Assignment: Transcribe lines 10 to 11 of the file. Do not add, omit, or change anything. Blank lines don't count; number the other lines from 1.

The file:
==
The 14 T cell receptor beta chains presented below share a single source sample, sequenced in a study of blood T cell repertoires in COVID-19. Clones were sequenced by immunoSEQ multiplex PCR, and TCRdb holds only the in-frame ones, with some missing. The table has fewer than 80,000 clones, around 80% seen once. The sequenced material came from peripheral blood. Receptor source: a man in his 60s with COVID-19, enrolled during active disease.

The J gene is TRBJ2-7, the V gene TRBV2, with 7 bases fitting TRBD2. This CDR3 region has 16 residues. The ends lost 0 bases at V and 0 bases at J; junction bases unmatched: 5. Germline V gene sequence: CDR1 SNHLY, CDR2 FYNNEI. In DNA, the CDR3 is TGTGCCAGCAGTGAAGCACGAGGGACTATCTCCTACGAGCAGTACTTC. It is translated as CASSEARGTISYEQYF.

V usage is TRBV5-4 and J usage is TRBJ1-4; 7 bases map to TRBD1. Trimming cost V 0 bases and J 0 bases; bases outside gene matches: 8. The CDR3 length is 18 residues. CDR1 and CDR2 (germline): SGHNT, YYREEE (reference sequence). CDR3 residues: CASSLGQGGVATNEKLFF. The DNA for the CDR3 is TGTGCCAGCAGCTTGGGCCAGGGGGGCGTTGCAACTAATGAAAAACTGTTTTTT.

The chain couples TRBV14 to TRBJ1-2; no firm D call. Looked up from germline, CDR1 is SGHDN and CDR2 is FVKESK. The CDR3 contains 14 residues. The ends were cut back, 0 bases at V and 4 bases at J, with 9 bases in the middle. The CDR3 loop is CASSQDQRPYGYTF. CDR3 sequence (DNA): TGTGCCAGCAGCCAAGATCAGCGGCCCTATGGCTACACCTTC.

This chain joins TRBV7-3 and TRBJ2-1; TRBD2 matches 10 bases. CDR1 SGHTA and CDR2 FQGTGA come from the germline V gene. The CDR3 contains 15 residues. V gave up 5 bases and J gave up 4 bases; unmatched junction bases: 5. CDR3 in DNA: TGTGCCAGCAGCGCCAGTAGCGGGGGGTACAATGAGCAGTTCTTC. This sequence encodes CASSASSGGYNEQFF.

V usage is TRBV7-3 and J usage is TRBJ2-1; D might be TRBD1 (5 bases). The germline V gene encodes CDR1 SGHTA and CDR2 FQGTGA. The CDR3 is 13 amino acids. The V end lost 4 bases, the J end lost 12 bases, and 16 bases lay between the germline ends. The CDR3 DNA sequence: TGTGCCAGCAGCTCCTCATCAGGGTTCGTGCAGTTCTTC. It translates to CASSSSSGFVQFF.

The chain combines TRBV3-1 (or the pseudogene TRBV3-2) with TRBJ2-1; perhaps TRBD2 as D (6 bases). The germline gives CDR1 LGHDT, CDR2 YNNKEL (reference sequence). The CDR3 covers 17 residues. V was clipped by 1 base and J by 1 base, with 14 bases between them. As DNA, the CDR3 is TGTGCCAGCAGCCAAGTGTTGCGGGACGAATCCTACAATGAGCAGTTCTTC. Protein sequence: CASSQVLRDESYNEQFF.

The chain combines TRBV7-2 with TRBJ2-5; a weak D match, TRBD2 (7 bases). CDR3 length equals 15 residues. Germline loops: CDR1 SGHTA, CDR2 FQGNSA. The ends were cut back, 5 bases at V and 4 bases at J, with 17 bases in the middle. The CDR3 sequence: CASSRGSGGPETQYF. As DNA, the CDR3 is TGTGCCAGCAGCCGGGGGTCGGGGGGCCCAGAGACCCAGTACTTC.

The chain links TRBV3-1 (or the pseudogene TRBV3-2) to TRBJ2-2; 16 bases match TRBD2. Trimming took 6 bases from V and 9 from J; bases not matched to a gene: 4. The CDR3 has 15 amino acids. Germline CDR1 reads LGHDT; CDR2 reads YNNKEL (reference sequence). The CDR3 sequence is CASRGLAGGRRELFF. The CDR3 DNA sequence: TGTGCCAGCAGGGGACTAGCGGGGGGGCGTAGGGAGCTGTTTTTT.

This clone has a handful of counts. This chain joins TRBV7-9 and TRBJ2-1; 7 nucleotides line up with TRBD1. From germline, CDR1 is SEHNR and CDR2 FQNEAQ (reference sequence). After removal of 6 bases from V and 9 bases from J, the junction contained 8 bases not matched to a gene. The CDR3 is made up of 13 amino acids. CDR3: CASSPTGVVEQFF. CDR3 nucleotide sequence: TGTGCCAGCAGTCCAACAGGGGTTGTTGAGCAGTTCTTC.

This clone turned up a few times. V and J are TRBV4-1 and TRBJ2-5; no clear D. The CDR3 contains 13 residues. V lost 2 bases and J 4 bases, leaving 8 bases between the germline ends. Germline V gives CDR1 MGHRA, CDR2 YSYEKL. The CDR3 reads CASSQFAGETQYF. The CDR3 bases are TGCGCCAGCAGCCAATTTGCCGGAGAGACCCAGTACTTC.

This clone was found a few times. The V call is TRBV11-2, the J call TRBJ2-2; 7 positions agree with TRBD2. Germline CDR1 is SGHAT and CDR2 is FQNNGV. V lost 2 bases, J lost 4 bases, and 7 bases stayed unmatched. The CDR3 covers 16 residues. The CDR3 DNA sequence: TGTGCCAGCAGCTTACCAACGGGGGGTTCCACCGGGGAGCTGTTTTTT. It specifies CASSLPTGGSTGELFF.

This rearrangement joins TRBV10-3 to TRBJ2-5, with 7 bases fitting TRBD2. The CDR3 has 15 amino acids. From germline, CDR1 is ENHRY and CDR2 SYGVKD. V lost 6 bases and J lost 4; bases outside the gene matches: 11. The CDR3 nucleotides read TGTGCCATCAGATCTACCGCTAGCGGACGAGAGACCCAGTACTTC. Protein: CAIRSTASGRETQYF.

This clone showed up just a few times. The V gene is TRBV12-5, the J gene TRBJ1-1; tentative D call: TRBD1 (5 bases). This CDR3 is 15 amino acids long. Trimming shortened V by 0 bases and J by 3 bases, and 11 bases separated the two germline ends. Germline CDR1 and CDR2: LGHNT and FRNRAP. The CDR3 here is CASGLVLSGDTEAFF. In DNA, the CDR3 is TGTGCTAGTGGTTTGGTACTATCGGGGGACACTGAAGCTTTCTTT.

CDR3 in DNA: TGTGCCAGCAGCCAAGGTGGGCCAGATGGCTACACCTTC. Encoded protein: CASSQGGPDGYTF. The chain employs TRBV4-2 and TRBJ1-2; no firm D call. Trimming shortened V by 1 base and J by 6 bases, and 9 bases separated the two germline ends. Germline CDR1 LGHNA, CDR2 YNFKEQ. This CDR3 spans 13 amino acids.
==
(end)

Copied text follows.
This clone has a handful of counts. This chain joins TRBV7-9 and TRBJ2-1; 7 nucleotides line up with TRBD1. From germline, CDR1 is SEHNR and CDR2 FQNEAQ (reference sequence). After removal of 6 bases from V and 9 bases from J, the junction contained 8 bases not matched to a gene. The CDR3 is made up of 13 amino acids. CDR3: CASSPTGVVEQFF. CDR3 nucleotide sequence: TGTGCCAGCAGTCCAACAGGGGTTGTTGAGCAGTTCTTC.

This clone turned up a few times. V and J are TRBV4-1 and TRBJ2-5; no clear D. The CDR3 contains 13 residues. V lost 2 bases and J 4 bases, leaving 8 bases between the germline ends. Germline V gives CDR1 MGHRA, CDR2 YSYEKL. The CDR3 reads CASSQFAGETQYF. The CDR3 bases are TGCGCCAGCAGCCAATTTGCCGGAGAGACCCAGTACTTC.